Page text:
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Recently Kye Allums became the first publicly transgendered student-athlete in NCAA history to play as a male identifying player on the George Washington University women’s basketball team. It’s a big step for transgendered athletes everywhere and first off I have to say kudos to him. Still, with any kind of groundbreaking change like this, some questions arise, and it’s time to weigh in.
The big, obvious question, of course, is where does Allums belong in the sexually segregated world of college basketball? Though he hasn’t yet undergone gender reassignment, Allums does plan to have the surgery over the summer before returning for his senior season. He has no plans to take testosterone, and therefore won’t have any hormonal advantage over the other players on the women’s team, so it seems as though it shouldn’t be an issue. But on a very base level one has to wonder how things are going to be affected. Obviously it would be unfair to expect Allums to play on the men’s team, because of the physiological differences including the lower testosterone levels, but at the same time, he is essentially a man playing on the women’s team.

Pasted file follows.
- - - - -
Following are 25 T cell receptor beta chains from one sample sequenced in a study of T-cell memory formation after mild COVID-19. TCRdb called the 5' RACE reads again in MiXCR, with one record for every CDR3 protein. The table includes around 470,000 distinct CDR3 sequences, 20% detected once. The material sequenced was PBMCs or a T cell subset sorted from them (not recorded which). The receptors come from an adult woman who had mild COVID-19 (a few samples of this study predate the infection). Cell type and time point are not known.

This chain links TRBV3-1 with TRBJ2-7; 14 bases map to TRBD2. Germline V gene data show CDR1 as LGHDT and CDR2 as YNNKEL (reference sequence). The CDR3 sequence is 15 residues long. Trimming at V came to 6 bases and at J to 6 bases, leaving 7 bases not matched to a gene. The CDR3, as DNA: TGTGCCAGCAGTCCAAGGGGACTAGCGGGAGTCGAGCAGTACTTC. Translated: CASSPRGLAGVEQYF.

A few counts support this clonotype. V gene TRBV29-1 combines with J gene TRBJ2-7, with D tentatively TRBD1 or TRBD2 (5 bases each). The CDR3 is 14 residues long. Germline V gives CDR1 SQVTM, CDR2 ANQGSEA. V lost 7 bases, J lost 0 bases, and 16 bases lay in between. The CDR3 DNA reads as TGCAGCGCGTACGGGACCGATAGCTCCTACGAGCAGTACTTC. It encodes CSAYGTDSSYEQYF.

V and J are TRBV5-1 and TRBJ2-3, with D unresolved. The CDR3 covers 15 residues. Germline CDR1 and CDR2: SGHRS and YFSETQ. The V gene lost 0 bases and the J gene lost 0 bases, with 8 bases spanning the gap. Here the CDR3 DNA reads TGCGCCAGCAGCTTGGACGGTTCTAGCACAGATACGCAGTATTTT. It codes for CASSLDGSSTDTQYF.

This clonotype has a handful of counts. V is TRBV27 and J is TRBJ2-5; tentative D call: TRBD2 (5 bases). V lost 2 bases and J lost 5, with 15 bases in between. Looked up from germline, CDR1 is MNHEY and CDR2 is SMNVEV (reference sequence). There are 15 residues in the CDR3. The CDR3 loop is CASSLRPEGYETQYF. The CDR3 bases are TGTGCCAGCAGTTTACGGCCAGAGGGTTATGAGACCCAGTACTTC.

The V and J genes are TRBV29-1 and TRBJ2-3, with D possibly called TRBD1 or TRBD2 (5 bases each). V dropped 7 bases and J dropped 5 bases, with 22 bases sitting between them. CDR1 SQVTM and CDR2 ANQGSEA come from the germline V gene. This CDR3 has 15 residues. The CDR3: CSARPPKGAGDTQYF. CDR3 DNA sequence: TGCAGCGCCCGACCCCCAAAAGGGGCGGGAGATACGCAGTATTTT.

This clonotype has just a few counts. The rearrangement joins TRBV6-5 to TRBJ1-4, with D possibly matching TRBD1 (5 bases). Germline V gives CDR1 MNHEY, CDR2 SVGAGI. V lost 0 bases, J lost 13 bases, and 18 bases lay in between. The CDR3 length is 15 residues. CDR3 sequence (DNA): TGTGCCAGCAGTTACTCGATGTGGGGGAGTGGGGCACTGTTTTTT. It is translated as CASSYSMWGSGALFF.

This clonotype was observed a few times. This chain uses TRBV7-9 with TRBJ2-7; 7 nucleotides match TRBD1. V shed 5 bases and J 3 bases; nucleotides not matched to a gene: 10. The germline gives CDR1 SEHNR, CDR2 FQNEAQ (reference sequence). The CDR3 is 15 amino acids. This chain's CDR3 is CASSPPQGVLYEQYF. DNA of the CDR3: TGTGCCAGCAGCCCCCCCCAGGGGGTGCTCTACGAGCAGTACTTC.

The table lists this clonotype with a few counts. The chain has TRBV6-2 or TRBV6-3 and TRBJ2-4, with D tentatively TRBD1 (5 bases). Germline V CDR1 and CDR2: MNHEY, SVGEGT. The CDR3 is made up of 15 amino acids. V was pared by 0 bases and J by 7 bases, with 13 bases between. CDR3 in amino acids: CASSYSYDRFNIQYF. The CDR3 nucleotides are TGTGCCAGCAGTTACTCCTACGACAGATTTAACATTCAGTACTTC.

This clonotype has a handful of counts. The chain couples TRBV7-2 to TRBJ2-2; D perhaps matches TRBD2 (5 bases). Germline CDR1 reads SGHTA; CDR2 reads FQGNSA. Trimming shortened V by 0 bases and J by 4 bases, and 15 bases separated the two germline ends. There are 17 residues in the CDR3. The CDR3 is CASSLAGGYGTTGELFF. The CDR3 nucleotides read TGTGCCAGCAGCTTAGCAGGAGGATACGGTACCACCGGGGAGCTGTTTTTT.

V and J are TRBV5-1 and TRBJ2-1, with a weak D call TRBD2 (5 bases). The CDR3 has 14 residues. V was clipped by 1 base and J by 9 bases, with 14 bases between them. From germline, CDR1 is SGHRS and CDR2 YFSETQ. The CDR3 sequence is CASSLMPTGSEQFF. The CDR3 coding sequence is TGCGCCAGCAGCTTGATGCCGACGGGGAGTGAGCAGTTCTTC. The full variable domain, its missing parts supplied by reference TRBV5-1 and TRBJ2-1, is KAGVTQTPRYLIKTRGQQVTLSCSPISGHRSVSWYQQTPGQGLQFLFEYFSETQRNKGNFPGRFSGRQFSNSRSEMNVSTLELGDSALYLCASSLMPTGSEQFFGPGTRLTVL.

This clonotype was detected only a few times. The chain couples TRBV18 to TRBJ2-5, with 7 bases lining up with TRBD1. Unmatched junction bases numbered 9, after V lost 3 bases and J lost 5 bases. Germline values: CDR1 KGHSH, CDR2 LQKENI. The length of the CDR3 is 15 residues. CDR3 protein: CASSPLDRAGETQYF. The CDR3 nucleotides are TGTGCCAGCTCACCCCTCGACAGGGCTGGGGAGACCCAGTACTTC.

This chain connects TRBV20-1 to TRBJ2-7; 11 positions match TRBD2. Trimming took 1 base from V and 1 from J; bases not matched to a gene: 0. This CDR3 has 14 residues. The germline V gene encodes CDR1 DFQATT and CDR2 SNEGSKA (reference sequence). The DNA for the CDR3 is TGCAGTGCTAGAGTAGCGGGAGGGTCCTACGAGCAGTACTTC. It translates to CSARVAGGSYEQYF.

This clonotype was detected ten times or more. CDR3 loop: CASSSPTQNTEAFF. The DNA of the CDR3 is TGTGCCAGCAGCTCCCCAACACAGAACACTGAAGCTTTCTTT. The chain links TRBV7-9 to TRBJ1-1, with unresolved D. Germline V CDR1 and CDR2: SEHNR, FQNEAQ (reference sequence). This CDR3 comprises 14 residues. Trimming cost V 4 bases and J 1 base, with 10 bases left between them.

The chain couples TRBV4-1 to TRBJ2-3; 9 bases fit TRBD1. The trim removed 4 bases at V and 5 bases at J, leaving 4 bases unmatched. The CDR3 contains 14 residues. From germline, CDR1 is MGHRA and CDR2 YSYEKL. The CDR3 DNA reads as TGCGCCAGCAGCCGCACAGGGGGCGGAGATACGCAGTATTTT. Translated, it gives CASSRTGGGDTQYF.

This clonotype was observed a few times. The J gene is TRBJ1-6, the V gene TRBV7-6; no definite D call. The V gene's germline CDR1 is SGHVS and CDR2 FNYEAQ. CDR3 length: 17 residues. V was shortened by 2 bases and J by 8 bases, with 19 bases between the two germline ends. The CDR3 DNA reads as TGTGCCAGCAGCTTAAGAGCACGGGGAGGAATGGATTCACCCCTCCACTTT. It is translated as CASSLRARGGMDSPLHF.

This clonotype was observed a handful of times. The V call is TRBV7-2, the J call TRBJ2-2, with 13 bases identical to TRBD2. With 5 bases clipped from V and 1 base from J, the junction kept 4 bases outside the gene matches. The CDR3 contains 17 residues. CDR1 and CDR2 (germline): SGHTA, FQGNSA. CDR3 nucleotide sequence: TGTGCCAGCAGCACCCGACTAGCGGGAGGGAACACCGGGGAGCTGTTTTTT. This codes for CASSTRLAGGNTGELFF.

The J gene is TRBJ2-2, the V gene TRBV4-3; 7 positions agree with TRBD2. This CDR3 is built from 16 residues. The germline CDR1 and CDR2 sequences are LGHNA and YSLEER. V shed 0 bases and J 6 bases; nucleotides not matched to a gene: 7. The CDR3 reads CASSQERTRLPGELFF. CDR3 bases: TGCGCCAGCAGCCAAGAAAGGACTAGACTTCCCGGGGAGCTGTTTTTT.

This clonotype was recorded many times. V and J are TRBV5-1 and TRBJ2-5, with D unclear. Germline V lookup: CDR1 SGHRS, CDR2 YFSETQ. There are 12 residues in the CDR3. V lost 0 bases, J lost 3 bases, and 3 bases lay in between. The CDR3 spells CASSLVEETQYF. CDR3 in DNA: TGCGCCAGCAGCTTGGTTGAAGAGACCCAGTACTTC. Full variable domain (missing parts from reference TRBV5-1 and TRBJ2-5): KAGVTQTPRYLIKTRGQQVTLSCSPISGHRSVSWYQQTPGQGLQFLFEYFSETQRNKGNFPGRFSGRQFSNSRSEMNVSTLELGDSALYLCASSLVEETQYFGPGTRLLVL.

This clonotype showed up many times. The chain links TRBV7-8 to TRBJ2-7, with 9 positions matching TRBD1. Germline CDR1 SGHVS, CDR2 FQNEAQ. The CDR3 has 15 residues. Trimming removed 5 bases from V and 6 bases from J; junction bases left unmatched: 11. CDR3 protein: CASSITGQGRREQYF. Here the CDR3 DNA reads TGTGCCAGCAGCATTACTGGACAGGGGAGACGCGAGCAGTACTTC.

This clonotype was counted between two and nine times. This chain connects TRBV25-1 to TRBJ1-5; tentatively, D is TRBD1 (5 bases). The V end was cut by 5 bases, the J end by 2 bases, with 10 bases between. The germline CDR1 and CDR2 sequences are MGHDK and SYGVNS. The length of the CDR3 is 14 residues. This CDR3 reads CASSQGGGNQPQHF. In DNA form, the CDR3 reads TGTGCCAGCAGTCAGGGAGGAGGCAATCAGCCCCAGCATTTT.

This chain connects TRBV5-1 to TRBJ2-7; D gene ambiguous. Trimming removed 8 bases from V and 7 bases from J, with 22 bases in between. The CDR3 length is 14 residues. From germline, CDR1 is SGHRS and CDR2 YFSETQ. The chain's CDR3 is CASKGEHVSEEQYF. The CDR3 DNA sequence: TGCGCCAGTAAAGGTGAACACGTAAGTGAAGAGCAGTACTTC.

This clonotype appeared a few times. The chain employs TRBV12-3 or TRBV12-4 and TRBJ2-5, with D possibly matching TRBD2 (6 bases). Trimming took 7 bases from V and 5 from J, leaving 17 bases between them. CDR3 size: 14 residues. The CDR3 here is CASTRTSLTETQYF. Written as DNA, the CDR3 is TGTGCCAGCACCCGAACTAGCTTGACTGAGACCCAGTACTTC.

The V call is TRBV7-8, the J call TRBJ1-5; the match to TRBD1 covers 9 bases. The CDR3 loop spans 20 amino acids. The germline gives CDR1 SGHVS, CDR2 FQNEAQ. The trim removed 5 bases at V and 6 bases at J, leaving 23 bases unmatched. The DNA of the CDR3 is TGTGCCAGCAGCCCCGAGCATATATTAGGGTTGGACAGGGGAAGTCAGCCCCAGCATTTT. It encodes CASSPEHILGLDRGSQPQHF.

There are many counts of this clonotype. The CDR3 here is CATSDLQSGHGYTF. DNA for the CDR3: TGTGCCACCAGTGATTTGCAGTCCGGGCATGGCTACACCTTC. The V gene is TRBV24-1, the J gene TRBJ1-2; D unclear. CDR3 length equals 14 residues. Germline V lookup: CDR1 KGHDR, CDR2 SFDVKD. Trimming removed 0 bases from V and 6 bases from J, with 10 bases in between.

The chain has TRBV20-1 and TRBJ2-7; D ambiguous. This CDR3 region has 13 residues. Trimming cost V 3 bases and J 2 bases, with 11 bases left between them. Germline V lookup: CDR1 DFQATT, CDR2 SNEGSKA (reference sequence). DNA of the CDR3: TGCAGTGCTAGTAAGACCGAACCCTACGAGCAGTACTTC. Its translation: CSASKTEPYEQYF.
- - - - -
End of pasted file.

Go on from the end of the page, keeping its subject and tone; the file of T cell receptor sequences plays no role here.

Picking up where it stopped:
What do we do with that? Where does that leave the lines that have been set up by the sport’s governing body?
If the only factor allowing Allums to remain on the women’s team even after gender reassignment is the different hormone levels, then should we allow men with similar lower levels to compete in the women’s leagues? Or what about women with very high testosterone levels? Should they be allowed onto the men’s teams? Where do Allums and other student-athletes like him belong in the world of college sports?
What do you think? Should Allums be kept off of the women’s team or is it time for college sports to recognize that there’s more to gender than genitalia? Duke it out!